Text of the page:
"The Captain gave me the go-ahead," Torres said. She held up the PADD. "Ever since we came across the Dauntless, I've been thinking of a way to get the drive to stabilize and work with Voyager's technology. I guess you could call it my own special project." Her eyes gleamed as she thought about the months of secretive work she'd put into the slip stream drive. "I think I've found a way that'll work." She lightly swatted Harry in the arm. "Just think, we get back to the Alpha Quadrant, and you can finally get your well-deserved promotion."

Harry scowled, but then said, "Not to mention seeing my family again." They rounded a corner, and Torres stepped to the side to narrowly avoid colliding with a passing lieutenant. "It's not going to be easy and there are a lot of variables to take into consideration," she said, "but I'm feeling optimistic."

"I can certainly help," Harry said. "And Seven of Nine--"

B'Elanna shook her head. "No."

"Come on, B'Elanna."

"She's never been in favor of the slip stream technology. I don't see her as being an asset on this project."

"Plus you don't like ceding any territory when it comes to Engineering or special projects like the slip stream drive."

Wounded, B'Elanna stopped in her tracks. "You know that's not true. I appreciate all the help you contribute."

"But not Seven."

"I don't understand why everyone thinks Seven has all the answers to every single problem Voyager faces," B'Elanna said. She gritted her teeth. "It's like we have to go out of our way to include her."

"She's a part of this crew, B'Elanna."

"But not a part of Engineering."

Harry shrugged. "Have it your way, but for all you know, she's probably seen at least a thousand variations of slipstream schematics." He tapped a button to summon the turbolift. "I know Voyager's engines are exclusively your domain, but not accepting aid when it's readily available is ridiculous."

The turbolift doors slid open and Torres entered. She leaned against the wall, her arms folded against her chest. Harry stepped opposite of her. "I'll think about it," she said in a voice that made it clear she wasn't going to give ground.

Harry was silent for a moment. "Hey, Maquis?"

B'Elanna jerked. It had been a while since Harry had used that nickname on her.

"What?" she asked.

"Just, I'm glad, glad you're doing this." Harry shook his head. "The whole crew knows already and is excited about the possibilities. I hope you aren't making promises you can't keep."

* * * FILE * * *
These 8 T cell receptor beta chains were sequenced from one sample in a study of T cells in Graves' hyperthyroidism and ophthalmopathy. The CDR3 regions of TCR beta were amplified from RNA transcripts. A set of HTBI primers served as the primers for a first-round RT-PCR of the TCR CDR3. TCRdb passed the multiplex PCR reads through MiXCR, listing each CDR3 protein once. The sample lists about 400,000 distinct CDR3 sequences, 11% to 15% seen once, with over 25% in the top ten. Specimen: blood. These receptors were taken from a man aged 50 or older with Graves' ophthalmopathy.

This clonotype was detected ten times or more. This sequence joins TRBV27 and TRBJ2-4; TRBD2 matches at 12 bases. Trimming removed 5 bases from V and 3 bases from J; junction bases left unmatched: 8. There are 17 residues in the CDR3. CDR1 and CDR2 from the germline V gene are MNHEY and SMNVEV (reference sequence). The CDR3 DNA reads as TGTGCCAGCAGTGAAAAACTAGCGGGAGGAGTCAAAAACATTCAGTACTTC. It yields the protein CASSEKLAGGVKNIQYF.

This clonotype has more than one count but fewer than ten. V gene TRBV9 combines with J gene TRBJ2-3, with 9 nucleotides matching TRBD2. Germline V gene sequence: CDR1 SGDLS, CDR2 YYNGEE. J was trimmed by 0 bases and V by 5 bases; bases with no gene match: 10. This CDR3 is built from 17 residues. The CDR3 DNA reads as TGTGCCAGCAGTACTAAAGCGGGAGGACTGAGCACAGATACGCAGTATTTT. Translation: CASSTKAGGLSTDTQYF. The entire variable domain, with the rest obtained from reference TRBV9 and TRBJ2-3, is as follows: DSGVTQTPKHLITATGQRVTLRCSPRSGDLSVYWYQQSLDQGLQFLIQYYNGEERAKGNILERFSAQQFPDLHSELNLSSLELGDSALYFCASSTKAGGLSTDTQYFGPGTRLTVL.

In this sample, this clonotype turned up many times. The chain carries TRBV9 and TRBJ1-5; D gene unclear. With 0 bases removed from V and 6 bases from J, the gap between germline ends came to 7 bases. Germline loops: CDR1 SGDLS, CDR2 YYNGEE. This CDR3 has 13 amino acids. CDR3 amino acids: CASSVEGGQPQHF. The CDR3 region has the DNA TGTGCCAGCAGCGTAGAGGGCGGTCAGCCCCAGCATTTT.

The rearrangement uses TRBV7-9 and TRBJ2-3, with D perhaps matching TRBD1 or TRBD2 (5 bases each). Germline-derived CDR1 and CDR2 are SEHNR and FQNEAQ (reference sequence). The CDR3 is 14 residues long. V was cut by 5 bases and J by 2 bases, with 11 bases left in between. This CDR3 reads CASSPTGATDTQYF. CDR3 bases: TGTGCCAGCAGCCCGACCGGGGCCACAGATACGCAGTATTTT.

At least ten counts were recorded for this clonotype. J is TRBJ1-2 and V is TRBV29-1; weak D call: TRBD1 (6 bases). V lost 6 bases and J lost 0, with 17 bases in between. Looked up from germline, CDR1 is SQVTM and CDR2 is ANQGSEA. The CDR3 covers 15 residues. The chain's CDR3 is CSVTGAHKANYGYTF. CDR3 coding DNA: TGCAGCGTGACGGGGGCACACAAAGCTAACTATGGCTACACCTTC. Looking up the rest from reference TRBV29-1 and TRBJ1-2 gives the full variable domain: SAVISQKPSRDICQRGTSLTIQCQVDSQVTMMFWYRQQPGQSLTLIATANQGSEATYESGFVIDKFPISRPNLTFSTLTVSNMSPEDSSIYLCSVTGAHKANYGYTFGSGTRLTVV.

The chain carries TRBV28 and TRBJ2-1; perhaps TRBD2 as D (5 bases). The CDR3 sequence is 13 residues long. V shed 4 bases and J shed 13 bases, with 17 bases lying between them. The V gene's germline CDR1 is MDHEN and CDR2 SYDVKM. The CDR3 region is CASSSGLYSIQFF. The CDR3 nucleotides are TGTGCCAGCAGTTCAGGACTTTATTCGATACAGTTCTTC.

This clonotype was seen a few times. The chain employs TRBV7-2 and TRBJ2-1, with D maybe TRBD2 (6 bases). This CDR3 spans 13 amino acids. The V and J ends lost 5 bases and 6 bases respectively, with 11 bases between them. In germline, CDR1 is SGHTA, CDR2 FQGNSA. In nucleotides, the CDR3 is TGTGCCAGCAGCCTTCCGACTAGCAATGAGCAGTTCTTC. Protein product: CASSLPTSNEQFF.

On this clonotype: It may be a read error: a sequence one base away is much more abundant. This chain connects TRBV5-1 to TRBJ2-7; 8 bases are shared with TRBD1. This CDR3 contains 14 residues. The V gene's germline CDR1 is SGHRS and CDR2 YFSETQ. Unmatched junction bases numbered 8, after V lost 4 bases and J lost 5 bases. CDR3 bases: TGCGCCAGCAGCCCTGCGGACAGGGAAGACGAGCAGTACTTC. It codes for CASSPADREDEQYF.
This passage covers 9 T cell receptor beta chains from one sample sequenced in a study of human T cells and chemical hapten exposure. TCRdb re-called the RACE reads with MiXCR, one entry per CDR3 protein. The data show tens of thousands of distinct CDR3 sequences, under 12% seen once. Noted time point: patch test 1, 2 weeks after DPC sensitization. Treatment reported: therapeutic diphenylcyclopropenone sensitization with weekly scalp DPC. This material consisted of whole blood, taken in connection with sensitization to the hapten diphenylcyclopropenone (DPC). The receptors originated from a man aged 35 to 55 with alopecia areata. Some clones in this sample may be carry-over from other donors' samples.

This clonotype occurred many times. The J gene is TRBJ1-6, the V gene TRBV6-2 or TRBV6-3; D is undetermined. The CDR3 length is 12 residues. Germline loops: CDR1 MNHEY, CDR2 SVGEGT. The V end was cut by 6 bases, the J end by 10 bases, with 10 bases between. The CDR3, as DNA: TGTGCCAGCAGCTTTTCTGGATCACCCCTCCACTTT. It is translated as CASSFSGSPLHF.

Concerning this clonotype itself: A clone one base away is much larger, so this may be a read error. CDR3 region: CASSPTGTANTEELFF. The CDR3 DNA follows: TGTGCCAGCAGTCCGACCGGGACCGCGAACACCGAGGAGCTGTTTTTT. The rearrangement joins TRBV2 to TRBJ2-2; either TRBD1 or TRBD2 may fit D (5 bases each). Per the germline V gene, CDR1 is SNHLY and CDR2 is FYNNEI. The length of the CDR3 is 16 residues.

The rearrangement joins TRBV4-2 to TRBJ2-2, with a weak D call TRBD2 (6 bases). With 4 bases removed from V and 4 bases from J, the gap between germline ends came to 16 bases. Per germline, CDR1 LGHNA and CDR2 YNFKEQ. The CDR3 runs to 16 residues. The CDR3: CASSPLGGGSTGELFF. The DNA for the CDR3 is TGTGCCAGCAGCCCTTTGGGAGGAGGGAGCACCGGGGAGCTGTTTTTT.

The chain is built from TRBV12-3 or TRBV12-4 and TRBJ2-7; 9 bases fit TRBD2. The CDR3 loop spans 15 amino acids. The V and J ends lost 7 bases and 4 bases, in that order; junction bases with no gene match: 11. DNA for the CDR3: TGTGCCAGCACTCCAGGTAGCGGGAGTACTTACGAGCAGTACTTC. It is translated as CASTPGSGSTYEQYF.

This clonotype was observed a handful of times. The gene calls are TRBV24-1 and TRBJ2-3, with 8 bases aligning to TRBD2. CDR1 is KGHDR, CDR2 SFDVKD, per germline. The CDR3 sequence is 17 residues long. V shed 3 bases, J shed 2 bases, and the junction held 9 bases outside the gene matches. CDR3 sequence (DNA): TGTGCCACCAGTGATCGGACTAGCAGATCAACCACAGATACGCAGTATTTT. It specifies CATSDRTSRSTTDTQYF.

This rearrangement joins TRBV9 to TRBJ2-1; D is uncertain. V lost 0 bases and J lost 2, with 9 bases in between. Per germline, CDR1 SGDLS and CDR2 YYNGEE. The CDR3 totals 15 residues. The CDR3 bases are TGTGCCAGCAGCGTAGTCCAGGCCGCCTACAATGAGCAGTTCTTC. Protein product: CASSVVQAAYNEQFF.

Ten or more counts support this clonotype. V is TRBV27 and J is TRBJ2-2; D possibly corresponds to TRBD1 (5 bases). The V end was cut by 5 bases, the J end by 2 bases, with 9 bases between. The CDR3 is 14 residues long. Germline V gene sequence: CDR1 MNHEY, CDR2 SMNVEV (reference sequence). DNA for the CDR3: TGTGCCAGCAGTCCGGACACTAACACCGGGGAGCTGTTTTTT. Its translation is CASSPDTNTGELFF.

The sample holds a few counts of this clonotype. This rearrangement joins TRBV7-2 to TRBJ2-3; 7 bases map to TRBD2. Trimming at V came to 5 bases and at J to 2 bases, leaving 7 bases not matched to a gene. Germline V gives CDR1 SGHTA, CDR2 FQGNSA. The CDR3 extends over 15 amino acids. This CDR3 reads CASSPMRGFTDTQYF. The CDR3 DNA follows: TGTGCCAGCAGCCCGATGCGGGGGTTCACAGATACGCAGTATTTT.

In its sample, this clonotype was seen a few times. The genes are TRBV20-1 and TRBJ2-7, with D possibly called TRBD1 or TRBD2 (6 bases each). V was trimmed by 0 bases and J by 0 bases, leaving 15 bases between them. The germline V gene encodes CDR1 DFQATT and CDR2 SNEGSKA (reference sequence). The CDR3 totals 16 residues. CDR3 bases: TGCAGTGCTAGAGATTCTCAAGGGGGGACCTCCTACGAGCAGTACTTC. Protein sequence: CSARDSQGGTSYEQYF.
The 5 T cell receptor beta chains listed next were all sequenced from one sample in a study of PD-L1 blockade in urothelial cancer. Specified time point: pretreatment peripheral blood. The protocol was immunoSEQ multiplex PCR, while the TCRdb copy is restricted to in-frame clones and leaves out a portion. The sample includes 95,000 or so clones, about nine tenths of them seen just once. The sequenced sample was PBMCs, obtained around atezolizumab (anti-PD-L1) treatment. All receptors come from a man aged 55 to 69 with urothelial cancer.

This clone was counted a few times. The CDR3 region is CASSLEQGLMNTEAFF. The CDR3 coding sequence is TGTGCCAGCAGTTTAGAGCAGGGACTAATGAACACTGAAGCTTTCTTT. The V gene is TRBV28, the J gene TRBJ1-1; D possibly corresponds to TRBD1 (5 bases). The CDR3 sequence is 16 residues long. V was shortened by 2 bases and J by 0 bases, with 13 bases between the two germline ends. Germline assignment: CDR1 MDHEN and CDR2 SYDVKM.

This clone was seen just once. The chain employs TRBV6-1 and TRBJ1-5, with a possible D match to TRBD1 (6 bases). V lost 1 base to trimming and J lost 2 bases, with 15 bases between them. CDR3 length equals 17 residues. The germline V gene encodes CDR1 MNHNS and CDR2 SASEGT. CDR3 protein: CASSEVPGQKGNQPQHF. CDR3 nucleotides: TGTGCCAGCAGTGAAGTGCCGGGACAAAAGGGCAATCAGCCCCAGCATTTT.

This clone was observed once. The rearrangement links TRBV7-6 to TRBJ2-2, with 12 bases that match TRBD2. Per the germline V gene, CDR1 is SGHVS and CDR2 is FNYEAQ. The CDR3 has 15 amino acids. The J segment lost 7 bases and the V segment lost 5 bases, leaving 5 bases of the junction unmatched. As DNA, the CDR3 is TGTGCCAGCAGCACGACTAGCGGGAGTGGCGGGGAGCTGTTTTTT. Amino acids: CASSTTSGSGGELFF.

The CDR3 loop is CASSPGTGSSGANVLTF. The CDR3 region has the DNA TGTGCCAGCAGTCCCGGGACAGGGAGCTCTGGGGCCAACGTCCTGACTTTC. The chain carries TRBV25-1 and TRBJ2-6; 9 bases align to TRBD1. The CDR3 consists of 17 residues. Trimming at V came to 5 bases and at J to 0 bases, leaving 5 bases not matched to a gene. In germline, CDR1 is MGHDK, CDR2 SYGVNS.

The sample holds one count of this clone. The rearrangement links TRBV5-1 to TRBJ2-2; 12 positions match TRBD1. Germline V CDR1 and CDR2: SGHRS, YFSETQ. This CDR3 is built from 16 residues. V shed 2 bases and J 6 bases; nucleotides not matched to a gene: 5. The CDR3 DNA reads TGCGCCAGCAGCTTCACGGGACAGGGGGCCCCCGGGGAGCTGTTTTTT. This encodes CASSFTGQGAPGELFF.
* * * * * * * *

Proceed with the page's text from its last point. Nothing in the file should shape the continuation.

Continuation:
Torres glanced at the PADD in her hand. "That makes two of us," she said softly.

## T -8 hours ##

Torres laid the PADD on the table and pushed it towards the Captain. Janeway stared at it for a moment and then reached for it.

"What is this?" Janeway asked.

"Schematics for the quantum slipstream drive. I think I may have found a way for it to work," Torres said.

"I thought we decided the technology was too unstable and dangerous for our purposes."

"I've come up with a way to modify the deflector dish, to align the quantum fields. I think it could work." Torres clasped her hands behind her back as she watched the Captain carefully.

"If this works, we'll slice years off our trip back to the Alpha Quadrant."

Janeway reviewed the data in her hands. "You've made considerable progress on this project," Janeway said, a trace of admiration in her voice. "This is excellent work, B'Elanna."

"Thank you, Captain. It's been a fascinating engineering challenge, something to distract me from the run of the mill diagnostics, warp core idiosyncrasies. Not, by the way, that those aren't important."

"This looks like it required much more work than 'distraction' implies," Janeway said. "Have you told anyone about this?"

B'Elanna shook her head. "No, I wanted to run it by you first, see what you thought of it. I didn't want to get anyone's hopes up, so I've been keeping it quiet. Even from Lieutenant Carey. I didn't want anyone to know unless I had a chance of success."

Janeway nodded. "I agree. We've raised their hopes so many times in the past and failed."

"Captain, this time will be different," Torres said earnestly. "I know this can work."

For the first time since Torres entered the Ready Room, Janeway looked unconvinced. "I don't know, B'Elanna. Activating the quantum slipstream drive is an ambitious project and it's more than a question of tweaking some formulas and re-calibrating engines. Are you sure you haven't bitten off more than you can

Torres shook her head. "Captain, this is the type of project every engineer dreams of." She knew it wasn't a great answer, but she also knew Janeway admired determination. "This is the most promising chance to return to the Alpha Quadrant yet--"

"I haven't forgotten the Dauntless and how easily we were tricked," Janeway said.

"I understand and I'm asking you to trust me that I know what I'm doing," B'Elanna said softly. "I just want to try, Captain. A chance, that's all I'm asking for." She paused for a moment. "You gave me a second chance when I came aboard Voyager and--"

Janeway held up her hand, cutting B'Elanna off. "You're right," Janeway said quietly. She took a few steps towards the window. "We should give every technology a chance and--" glancing at the PADD in her hand, she continued "--if you think you can make this work, then by all means." She turned and held the PADD out to Torres. "Make it your priority. Use all available resources and even though it's evident this is your baby, you should draft anyone you can to help make this reality."

Torres nodded. "Thank you, Captain."


Torres headed towards the door, but as they slid open, she turned to look at Janeway. The Captain had made her way to towards the window, clasping her hands behind her back as she stared out at the starscape.

"I won't let you down, Captain," Torres said quietly.

"You never do," Janeway answered.

~ the end